Through a Glass Darkly: From Privacy Notices to Effective Transparency

May 30, 2016

Openness is the first fundamental principle of fair information practices with “notice” serving to practically implement openness in most commercial transactions. However, current notices have been widely criticized as being too complex, legalistic, lengthy, and opaque. This Article argues that to achieve the openness required by the first fair information practice principle, data protection and privacy should move from a “notice” model to an environment of “transparency.” It asserts that the terms “notice” and “transparency” are not synonymous and that different definitions apply to each.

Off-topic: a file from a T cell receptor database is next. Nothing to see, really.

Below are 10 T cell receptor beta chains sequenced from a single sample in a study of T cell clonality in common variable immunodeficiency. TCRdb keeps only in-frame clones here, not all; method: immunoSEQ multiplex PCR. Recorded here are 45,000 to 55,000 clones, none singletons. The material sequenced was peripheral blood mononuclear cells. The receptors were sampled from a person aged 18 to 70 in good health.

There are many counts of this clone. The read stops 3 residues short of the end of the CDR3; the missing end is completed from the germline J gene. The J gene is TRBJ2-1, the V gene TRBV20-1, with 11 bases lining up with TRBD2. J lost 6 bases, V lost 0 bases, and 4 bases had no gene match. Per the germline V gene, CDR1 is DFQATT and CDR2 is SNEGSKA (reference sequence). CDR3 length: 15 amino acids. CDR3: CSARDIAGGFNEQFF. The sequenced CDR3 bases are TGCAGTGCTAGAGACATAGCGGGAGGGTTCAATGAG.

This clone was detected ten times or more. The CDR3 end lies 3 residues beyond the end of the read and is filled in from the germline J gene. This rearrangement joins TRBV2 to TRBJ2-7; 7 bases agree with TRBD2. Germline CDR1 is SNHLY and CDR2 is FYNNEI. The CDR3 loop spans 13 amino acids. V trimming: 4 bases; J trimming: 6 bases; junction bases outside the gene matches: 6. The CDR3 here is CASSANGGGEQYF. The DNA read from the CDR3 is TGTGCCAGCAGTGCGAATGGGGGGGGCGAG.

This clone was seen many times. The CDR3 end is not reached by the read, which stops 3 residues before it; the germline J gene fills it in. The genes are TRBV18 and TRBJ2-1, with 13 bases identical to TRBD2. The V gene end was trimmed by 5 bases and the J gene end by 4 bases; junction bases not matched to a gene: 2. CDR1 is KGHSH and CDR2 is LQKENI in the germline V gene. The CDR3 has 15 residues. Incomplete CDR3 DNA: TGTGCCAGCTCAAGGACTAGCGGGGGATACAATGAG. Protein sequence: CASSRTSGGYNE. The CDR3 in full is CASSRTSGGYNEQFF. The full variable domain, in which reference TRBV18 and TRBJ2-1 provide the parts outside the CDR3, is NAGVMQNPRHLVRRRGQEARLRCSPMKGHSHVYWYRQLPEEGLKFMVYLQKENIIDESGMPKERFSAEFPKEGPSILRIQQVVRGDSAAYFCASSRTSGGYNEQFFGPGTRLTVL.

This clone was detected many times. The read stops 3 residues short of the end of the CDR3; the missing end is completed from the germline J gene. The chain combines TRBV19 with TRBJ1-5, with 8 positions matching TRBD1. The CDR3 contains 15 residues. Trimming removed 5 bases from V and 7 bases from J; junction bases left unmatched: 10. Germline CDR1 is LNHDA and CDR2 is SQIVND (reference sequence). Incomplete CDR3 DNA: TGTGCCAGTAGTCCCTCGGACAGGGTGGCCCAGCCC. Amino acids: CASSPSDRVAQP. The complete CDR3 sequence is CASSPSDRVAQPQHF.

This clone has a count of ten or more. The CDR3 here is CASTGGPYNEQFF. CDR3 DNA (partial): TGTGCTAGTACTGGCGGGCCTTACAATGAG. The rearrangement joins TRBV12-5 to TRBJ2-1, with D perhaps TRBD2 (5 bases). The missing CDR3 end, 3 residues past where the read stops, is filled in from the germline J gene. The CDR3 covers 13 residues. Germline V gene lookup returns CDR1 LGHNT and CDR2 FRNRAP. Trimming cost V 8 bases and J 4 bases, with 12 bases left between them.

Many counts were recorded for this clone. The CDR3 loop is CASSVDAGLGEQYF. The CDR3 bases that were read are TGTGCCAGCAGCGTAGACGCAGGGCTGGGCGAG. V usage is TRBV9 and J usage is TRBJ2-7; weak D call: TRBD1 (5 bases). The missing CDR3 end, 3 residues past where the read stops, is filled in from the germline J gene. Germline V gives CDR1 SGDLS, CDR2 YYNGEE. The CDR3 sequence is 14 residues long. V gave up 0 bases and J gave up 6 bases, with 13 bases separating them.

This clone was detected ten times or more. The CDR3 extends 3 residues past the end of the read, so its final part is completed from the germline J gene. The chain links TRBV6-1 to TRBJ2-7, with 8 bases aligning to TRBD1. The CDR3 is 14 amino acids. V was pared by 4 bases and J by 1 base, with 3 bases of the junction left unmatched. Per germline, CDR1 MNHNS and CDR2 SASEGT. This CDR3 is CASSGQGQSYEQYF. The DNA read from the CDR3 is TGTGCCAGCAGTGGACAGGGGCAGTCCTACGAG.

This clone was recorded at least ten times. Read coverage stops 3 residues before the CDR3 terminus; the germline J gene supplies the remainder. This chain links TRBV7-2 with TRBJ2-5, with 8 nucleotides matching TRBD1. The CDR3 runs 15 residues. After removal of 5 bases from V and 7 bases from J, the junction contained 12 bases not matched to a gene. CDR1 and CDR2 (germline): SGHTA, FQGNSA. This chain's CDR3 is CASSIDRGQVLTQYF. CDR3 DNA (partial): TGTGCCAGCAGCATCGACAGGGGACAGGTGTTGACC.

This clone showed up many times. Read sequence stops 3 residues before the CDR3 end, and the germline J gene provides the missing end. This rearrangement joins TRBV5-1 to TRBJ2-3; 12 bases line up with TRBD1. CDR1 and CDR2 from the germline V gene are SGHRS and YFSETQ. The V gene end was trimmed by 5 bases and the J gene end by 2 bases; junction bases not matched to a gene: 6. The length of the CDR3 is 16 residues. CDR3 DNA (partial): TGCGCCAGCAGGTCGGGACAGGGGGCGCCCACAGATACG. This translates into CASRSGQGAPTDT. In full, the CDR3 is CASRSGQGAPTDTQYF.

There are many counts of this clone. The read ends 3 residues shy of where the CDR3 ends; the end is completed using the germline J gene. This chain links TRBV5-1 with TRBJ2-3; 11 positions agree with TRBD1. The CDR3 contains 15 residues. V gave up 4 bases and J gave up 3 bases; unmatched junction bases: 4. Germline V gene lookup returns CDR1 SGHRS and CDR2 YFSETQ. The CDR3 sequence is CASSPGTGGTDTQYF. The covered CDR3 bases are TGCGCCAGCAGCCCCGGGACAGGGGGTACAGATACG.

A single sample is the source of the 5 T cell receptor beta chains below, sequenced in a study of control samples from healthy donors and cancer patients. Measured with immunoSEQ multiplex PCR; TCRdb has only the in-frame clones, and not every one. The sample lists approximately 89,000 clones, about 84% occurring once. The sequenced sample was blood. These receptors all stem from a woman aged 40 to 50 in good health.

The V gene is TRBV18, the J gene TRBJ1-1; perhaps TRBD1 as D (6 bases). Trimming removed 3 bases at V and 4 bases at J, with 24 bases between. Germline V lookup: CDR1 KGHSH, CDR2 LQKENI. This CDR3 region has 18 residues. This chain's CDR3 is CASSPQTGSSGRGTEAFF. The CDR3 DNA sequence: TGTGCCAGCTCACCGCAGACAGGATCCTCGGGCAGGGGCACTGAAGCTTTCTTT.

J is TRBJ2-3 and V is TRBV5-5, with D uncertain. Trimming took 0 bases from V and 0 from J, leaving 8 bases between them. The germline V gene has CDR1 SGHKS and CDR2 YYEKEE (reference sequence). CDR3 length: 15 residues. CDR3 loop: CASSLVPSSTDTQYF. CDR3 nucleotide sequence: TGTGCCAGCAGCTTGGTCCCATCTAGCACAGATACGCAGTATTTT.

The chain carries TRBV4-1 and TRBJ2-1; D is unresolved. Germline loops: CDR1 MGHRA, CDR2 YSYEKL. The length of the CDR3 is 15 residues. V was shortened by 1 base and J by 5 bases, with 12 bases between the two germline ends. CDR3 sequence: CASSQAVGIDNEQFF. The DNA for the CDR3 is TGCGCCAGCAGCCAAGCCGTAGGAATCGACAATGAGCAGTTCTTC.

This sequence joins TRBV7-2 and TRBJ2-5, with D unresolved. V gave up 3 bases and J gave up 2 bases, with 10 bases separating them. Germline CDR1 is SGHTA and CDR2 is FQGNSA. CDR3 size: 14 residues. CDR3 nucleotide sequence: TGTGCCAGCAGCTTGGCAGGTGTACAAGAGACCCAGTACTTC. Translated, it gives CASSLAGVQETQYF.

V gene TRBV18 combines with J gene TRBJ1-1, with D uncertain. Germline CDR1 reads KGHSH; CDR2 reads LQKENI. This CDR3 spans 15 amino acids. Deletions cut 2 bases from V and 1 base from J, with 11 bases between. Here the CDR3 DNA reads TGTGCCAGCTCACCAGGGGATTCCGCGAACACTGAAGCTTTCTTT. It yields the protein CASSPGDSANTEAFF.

The Article begins by reviewing the history of notice in the United States and its traditional roles in privacy and data protection. It considers the challenges and limitations of notice, and the attempts to address them and the lessons learned from these efforts. The Article also examines the implications of emerging technologies and data uses such as mobile apps, big data analytics and the Internet of Things for traditional notice. This Article proposes that what is needed is a move from notice to an environment of transparency that includes improved notices, attention to contextual norms, integrating the design of notices into system development as part of privacy-by-design, public education, and new technological solutions. Finally, it presents arguments for business buy-in and regulatory guidance. While the historical review is limited to the experience in the U.S., the proposals for creating an environment of transparency can apply across jurisdictions. Further, while transparency is necessary but not sufficient for assuring fair data use, a discussion of issues related to the full complement of the fair information principles is beyond the scope of this paper.